And then it became about dealing with intimacy and familiarity and proximity and stillness. This also seemed like a very Butoh moment. I had just started working with Portland Butoh artist Meshi Chavez, and I was really intrigued by the quietude and stillness in his work. The stillness part was really hard for me. It took a lot of disciple to not try to fill the space with lots of movement, to be quiet and to accept and acknowledge that stillness was as valid as rapid, quick-fire technical movement.

From there we moved the chairs around the room, closer to each other, farther apart, in different parts of the room. Then I started seeing the architecture in the room and the chairs and us as part of that architecture. Shapes, moving shapes in the room. This led me to dig deeper into relationships between things, objects, people and how you place things tells different stories without you intentionally calling people’s attention to them.

This was a huge jumping off point. I didn’t want to create a dance that was closely linked to music or a personal story or some emotional expression or was an expression of my virtuosity, so it took me a while to locate the thing that would allow me to find something new. So as soon as I started thinking of us as objects relating to the room and each other in the room, the floodgates opened.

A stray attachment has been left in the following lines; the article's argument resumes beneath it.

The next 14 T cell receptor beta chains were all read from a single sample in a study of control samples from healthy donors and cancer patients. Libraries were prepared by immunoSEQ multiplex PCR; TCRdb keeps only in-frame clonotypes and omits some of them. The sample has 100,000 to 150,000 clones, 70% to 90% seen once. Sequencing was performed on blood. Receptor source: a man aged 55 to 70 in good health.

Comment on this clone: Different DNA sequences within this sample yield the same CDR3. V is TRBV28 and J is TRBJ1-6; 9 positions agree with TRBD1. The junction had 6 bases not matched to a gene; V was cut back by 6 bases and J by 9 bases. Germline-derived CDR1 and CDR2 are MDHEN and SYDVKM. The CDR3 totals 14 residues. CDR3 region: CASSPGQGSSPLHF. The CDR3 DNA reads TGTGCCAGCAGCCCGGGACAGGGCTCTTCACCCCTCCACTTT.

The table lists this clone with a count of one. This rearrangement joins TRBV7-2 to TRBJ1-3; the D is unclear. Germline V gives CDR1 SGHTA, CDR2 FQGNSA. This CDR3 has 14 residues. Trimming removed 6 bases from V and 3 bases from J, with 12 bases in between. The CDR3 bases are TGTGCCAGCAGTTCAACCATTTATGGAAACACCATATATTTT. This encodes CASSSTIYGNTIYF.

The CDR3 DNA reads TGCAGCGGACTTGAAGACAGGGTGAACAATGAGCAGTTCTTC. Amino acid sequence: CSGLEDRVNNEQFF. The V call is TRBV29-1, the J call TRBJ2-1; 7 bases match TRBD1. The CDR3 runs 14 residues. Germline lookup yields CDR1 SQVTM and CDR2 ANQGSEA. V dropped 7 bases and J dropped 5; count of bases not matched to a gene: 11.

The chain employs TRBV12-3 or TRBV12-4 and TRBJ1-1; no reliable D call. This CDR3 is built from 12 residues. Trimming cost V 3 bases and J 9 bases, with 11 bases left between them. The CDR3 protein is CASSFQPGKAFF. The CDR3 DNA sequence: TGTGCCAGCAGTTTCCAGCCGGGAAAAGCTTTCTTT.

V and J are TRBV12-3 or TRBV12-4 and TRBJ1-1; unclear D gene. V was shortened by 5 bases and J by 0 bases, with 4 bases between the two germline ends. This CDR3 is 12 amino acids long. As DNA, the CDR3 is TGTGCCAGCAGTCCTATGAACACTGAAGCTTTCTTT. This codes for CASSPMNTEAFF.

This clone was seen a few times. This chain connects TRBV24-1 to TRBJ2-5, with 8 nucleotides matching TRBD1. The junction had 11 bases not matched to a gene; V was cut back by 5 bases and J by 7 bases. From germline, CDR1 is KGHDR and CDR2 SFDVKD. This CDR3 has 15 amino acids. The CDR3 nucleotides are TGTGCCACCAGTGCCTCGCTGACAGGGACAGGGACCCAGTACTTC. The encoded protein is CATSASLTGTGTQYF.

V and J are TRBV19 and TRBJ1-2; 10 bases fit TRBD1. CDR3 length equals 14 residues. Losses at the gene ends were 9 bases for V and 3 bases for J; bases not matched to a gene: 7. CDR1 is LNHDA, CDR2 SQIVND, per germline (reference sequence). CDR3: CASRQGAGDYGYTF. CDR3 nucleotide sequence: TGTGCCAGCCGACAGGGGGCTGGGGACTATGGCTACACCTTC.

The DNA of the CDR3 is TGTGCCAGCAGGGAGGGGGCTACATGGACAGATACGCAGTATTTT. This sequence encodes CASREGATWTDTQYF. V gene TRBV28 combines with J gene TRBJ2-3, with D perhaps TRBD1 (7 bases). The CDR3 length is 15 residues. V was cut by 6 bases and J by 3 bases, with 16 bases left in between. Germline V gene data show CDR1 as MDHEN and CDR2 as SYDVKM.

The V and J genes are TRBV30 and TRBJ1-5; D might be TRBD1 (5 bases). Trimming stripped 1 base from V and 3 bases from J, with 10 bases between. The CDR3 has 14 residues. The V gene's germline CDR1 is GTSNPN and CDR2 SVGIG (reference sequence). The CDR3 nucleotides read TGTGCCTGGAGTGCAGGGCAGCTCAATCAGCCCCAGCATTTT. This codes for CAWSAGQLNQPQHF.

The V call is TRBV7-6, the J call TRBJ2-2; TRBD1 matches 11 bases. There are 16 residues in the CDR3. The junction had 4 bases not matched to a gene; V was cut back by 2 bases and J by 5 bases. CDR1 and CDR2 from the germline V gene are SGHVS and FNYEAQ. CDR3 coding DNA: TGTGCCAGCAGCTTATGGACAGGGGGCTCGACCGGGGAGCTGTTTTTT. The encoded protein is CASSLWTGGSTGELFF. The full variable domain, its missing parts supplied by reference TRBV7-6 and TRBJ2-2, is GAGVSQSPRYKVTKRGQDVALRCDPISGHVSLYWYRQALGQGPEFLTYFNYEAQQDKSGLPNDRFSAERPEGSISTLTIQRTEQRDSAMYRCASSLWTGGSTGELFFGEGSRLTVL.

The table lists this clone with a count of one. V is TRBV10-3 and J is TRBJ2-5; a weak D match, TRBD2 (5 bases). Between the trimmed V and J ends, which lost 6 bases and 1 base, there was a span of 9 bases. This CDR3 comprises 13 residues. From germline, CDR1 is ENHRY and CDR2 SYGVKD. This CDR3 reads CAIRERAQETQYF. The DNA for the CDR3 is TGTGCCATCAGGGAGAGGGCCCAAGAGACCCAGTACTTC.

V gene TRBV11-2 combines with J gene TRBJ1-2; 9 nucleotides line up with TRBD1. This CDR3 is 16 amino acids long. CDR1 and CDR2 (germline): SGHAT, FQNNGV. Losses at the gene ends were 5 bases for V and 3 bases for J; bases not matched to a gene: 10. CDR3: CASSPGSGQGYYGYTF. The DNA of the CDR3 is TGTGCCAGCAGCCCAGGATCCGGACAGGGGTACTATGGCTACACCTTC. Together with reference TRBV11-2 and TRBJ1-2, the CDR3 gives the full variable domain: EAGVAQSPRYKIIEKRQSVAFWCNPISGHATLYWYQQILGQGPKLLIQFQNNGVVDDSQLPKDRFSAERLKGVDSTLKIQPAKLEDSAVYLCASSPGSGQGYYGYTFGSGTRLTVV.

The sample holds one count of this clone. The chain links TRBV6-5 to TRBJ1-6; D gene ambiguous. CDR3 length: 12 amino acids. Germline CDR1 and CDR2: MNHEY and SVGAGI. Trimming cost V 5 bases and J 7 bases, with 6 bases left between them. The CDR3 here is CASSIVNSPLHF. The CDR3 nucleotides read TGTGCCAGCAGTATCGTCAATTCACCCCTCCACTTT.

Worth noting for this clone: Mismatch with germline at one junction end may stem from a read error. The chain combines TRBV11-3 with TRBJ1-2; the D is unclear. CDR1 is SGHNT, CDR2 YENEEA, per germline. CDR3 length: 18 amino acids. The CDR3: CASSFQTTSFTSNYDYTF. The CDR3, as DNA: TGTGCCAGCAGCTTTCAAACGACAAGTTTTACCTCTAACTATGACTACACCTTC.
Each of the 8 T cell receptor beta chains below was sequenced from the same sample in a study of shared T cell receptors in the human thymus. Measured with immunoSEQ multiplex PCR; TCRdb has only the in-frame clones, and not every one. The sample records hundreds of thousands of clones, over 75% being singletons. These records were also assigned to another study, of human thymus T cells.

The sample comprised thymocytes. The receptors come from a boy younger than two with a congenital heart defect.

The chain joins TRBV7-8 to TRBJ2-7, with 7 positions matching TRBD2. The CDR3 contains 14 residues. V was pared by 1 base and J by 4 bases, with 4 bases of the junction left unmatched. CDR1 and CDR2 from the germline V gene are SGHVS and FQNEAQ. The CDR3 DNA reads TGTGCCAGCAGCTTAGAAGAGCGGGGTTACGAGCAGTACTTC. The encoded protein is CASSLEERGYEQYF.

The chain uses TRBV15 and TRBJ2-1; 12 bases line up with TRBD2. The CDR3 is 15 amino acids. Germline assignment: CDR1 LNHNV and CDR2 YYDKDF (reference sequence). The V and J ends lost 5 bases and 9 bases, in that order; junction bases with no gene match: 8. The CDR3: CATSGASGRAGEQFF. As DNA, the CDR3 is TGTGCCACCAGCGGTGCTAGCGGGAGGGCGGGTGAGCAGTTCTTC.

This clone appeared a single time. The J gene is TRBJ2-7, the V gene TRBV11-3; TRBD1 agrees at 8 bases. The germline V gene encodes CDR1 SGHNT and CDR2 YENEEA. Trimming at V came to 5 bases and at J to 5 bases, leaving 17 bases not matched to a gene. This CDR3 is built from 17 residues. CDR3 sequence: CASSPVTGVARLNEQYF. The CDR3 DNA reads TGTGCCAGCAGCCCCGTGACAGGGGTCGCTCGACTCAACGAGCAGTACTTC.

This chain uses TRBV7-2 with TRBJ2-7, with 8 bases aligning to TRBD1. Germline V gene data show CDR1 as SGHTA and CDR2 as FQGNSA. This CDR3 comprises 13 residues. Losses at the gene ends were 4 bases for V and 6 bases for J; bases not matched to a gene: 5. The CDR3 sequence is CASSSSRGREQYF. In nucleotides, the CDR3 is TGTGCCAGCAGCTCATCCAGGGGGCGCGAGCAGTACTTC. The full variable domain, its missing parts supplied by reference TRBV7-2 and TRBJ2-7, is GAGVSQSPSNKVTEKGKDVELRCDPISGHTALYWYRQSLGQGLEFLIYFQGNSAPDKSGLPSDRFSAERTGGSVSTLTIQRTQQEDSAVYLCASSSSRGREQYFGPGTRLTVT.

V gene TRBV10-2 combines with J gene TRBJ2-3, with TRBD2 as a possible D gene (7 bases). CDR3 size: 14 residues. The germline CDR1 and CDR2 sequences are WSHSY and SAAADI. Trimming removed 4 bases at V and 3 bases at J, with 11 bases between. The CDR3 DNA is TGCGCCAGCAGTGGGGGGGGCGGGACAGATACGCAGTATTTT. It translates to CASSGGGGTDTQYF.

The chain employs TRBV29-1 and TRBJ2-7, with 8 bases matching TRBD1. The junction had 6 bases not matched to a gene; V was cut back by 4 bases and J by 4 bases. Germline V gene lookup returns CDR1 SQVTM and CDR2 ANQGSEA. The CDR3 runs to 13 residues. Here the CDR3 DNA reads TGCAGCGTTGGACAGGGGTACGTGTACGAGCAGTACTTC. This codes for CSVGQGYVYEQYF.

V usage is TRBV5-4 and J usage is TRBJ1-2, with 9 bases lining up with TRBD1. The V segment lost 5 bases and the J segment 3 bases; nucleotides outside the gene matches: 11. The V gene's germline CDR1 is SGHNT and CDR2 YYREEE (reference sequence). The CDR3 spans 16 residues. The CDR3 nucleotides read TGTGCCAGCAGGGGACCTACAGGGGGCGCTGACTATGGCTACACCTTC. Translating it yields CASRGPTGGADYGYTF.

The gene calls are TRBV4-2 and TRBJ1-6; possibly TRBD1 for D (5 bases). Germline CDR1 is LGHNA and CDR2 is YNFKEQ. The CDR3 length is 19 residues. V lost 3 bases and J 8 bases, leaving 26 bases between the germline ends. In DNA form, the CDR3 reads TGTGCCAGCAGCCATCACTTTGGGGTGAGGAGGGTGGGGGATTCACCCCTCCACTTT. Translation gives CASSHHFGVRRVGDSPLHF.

Also as my body healed, the movement evolved out of the chairs to standing, shifting weight, walking, running, and falling. Being able to run in this piece was huge for me. I hadn’t been able to run since high school because my hip muscles would get pulled every time and I would end up limping until they healed.

It was mostly about staying the course. Going back to the studio week after week, even if I had no new ideas or I felt uncomfortable. Just slogging through all the stuff, the ego, the insecurities, the expectations, the fears, and finally uncovering something that was interesting.

It has also been about sifting. The more complex the world gets, the simpler I want my life. Simplify, simplify, simplify. Why does it need to impress or be beautiful or tell a story or be pretty or anything? Lots of self-reflection, investigation, reading, watching different dancers and choreographers and trying to land on that thing—that thing that created this dance.

Note: You can see The Kitchen Sink as part of Epoch, a shared concert with Samuel Hobbs at BodyVox Dance Center tonight at 7:30 pm, and Sunday at 3 pm.

Comments are closed.

Oregon ArtsWatch Archives